China has been working to strengthen management of its DWF fleet. A DWF planning document released in 2017 caled for wider use of remote monitoring systems, logs which report catches in real time, and better coverage by fishery observers. All of these measures will be used to oversee the squid fishing closed seasons. Regulations for a DWF vessel-monitoring system which came into force in January have tougher requirements, with locations now to be reported hourly, rather than every four hours, and new early warnings and alerts for border breaches.

“If strictly implemented, the vessel-monitoring system alone would be enough to enforce the closed season,” said a DWF expert who wished to remain anonymous. According to the rules, all DWF vessels must have a vessel-monitoring system (VMS) installed, unless fishing in waters with particular requirements. The VMS sends encrypted signals on a frequency monitored by the government and is usually more reliable than the automatic identification system (AIS) used to avoid collisions. In China, it also monitors number of days spent fishing, which is then used for calculating fishing subsidies.

To rein in an ever-expanding fishing fleet, China has also toughened up punishments for breaches. Since early 2018, captains and company officials guilty of major rule breaches have been publicly blacklisted and temporarily banned from working, while the companies involved lose out on subsidies and are temporarily or permanently banned from DWF. These measures have been written into DWF regulations and a revision of the Fisheries Law, giving them full legal force.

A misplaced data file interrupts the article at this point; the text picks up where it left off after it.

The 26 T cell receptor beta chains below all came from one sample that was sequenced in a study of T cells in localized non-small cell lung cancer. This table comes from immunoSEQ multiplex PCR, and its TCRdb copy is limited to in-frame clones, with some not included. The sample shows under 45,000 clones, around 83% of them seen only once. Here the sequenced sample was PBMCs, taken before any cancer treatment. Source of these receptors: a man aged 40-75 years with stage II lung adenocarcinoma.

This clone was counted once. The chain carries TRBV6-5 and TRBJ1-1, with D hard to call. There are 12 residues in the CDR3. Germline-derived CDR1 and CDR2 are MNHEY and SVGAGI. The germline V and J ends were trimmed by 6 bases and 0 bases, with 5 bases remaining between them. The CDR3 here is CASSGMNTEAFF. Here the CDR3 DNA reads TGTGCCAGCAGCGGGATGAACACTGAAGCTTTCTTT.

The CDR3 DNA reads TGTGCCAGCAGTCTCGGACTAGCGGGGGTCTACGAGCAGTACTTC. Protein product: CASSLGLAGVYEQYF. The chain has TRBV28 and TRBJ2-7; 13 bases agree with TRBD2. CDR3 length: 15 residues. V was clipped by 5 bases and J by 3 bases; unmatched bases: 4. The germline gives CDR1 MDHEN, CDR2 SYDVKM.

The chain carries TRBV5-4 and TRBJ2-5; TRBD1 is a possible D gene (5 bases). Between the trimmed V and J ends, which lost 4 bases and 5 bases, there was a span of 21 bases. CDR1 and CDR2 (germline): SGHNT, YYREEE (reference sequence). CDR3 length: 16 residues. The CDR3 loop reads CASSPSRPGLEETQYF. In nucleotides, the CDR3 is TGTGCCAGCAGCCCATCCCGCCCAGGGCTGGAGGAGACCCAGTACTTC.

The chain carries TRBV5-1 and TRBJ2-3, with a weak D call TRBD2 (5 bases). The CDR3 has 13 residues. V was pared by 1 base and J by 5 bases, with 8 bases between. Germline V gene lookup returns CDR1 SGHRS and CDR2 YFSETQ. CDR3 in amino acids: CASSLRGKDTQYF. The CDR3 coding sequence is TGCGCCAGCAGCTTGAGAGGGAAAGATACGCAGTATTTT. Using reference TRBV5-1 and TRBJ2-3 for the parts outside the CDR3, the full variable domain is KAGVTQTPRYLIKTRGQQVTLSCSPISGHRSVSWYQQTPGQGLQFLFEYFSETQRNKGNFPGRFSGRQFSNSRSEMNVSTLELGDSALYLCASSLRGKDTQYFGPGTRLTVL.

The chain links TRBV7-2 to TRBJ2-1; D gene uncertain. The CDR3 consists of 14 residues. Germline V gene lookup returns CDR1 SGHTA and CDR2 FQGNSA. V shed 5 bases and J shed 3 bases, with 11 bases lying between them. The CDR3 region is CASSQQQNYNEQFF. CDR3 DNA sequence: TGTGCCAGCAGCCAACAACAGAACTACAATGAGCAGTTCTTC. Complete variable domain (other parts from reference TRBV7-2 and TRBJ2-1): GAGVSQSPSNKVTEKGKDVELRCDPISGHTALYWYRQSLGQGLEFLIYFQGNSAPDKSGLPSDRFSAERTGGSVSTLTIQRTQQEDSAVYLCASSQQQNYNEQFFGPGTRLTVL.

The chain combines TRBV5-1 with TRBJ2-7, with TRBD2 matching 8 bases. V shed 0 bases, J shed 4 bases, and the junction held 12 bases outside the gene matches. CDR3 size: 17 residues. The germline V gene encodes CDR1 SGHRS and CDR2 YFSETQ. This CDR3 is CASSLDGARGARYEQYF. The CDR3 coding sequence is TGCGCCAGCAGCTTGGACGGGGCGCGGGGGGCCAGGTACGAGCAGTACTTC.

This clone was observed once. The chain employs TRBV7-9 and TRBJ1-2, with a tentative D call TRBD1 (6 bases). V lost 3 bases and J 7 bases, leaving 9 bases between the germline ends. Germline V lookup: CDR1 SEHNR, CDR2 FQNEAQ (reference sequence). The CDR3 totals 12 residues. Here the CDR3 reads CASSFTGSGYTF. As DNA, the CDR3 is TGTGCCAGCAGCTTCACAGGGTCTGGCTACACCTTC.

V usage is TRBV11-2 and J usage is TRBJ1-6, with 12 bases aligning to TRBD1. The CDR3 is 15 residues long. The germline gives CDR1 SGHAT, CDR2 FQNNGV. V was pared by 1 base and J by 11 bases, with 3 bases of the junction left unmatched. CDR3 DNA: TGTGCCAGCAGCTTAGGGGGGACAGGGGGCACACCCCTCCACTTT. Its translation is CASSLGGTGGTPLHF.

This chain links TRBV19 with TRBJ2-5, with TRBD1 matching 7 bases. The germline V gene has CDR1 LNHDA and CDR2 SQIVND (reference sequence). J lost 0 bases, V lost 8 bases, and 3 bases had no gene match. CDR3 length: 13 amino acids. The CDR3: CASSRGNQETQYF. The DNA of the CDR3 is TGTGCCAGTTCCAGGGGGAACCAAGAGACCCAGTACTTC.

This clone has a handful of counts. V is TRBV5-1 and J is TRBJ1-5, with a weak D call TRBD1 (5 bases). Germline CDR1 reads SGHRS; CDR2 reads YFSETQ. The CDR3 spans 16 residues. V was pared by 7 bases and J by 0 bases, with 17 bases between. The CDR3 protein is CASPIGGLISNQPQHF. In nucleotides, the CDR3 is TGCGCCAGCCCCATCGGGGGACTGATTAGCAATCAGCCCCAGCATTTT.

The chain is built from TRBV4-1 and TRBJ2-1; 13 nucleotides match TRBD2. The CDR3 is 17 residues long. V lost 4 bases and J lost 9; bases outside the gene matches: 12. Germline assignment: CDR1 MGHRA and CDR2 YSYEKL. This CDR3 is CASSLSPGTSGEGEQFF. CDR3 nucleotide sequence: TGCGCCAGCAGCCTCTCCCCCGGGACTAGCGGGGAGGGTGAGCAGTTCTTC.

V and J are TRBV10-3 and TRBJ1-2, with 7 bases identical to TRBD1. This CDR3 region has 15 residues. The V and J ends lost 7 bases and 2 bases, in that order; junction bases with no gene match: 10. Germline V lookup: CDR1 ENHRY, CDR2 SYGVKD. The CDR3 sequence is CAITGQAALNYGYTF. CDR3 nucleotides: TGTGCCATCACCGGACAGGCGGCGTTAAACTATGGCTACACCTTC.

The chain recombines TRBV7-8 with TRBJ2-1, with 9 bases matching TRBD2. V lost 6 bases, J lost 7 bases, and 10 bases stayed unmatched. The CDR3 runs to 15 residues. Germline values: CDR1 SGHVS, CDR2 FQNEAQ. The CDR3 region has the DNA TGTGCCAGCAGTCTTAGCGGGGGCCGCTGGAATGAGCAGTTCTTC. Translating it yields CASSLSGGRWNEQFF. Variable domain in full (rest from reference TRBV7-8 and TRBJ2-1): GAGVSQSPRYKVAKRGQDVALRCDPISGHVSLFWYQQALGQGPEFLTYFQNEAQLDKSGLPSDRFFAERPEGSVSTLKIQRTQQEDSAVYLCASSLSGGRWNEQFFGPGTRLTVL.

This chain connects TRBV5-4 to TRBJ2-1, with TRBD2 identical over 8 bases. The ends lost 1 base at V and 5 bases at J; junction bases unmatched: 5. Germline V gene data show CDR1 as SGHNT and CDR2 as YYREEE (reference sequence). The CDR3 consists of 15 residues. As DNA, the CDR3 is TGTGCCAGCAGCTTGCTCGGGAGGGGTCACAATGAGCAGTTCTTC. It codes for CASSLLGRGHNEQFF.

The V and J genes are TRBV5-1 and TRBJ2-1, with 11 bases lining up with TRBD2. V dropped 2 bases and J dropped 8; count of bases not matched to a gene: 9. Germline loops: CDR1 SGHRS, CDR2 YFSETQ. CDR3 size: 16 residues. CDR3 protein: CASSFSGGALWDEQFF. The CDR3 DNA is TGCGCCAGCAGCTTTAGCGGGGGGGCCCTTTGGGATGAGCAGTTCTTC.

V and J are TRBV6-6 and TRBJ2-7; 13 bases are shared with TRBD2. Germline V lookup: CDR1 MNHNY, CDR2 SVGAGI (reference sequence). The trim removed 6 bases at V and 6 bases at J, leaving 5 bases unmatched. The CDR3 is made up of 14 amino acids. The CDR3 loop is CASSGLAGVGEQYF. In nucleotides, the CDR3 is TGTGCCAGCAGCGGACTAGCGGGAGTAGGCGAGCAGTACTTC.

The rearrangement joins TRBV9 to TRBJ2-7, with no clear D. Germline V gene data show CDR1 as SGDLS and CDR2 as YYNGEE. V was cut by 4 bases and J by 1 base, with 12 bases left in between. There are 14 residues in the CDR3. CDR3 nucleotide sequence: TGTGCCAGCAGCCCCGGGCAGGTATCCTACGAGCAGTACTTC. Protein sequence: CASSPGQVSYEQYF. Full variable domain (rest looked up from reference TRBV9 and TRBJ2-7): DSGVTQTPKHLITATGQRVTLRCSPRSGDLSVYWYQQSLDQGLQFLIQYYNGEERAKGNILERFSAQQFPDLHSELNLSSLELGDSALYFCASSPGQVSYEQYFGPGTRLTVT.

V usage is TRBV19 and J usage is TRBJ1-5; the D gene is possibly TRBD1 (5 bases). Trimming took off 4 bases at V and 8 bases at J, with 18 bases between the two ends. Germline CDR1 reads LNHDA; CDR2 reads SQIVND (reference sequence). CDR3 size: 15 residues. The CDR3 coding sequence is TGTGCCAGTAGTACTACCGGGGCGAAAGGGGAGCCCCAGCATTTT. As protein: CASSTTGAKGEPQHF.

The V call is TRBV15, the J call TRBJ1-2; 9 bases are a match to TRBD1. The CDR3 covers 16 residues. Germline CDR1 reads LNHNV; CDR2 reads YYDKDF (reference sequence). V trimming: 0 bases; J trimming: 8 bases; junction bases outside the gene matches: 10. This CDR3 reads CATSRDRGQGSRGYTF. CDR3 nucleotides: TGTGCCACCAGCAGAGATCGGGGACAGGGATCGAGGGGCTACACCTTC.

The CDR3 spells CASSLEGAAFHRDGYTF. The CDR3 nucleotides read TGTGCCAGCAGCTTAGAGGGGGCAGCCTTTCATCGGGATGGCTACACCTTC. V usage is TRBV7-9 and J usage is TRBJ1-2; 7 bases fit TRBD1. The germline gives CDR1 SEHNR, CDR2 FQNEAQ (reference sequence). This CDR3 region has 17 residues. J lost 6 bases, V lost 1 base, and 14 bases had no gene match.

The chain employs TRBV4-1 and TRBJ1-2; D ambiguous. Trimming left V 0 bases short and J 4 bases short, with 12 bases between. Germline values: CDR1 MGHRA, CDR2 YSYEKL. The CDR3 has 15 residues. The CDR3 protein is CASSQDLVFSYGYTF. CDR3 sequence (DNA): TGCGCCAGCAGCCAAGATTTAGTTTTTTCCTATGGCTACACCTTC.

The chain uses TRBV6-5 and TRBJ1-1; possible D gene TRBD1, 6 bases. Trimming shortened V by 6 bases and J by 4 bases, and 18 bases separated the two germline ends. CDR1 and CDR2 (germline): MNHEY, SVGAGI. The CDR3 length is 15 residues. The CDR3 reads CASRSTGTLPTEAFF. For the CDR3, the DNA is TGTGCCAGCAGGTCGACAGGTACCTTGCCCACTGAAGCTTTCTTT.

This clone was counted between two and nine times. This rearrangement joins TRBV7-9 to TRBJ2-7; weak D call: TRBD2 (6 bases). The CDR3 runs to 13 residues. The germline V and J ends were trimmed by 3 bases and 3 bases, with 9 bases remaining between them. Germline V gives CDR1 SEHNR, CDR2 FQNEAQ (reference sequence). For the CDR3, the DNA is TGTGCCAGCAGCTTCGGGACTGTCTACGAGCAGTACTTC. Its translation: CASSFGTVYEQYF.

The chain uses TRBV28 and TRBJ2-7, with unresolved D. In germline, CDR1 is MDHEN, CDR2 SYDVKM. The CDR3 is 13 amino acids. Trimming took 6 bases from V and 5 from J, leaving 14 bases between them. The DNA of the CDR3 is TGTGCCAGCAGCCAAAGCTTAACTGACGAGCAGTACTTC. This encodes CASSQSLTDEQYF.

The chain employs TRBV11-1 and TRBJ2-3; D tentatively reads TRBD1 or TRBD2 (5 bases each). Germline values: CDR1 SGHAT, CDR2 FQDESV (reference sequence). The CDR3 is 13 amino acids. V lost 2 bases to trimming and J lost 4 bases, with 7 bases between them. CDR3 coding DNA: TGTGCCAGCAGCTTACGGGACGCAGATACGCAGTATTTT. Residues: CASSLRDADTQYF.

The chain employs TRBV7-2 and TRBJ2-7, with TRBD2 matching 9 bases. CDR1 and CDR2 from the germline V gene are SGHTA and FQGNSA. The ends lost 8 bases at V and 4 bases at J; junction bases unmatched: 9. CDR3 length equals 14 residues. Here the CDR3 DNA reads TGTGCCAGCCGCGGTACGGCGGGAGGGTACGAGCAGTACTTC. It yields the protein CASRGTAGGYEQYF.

But though vessel-monitoring data is such an important tool for vessel safety and fishing management, only Indonesia, Chile, Panama and Peru have made it public. This makes it hard for others to evaluate how rules are being enforced. Vessels of many nations fish illegally in the EEZs of other nations. Preventing such encroaches has always been a problem. In theory, making location data public would reduce the practice. According to Milko Schvartzman, three vessels – including Chinese – fished within Argentina’s EEZ this May. When so far from home, captains are often willing to take risks.

Fishery management organizations

“Adjustments to the scope of the closed season, and improvements to the measures taken, can be made later, but the most important thing is to take the first step.” The anonymous DWF expert said you can’t lay down the strongest policy right away if it is to be accepted and implemented smoothly.

The Ministry of Agriculture’s announcement also said that it will suggest regional fisheries management organizations (RFMOs) look at longer-term and more effective measures, such as implementing international closed seasons in line with China’s, or establishing an international squid-management organization.

Currently, important and valuable fishery resources on the high seas are managed by RFMOs. They ensure resources are used sustainably by monitoring populations of marine animals, bycatch and fishing capacity, and by overseeing fishing activity. Their influence over Chinese fishing vessels is increasing: to comply with the rules of the RFMOs it has signed up to, China has set up a compliance centre to train fishing industry personnel. In April, it carried out the first corporate compliance assessment. The results of that assessment will contribute to decisions on future fishing activity and subsidies.

Milko Schvartzman thinks that although Argentina does not support the idea of a dedicated squid RFMO, a body along the lines of an RFMO would be an improvement and help maintain squid populations: “Perhaps a body with some of its characteristics and with different structure, a new kind of conservation and regulation body can be possible with the agreement of the more involved states.”

Zhang Chun is a senior researcher at China Dialogue. This article appears courtesy of China Dialogue Ocean and may be found in its original form here.

The opinions expressed herein are the author's and not necessarily those of The Maritime Executive.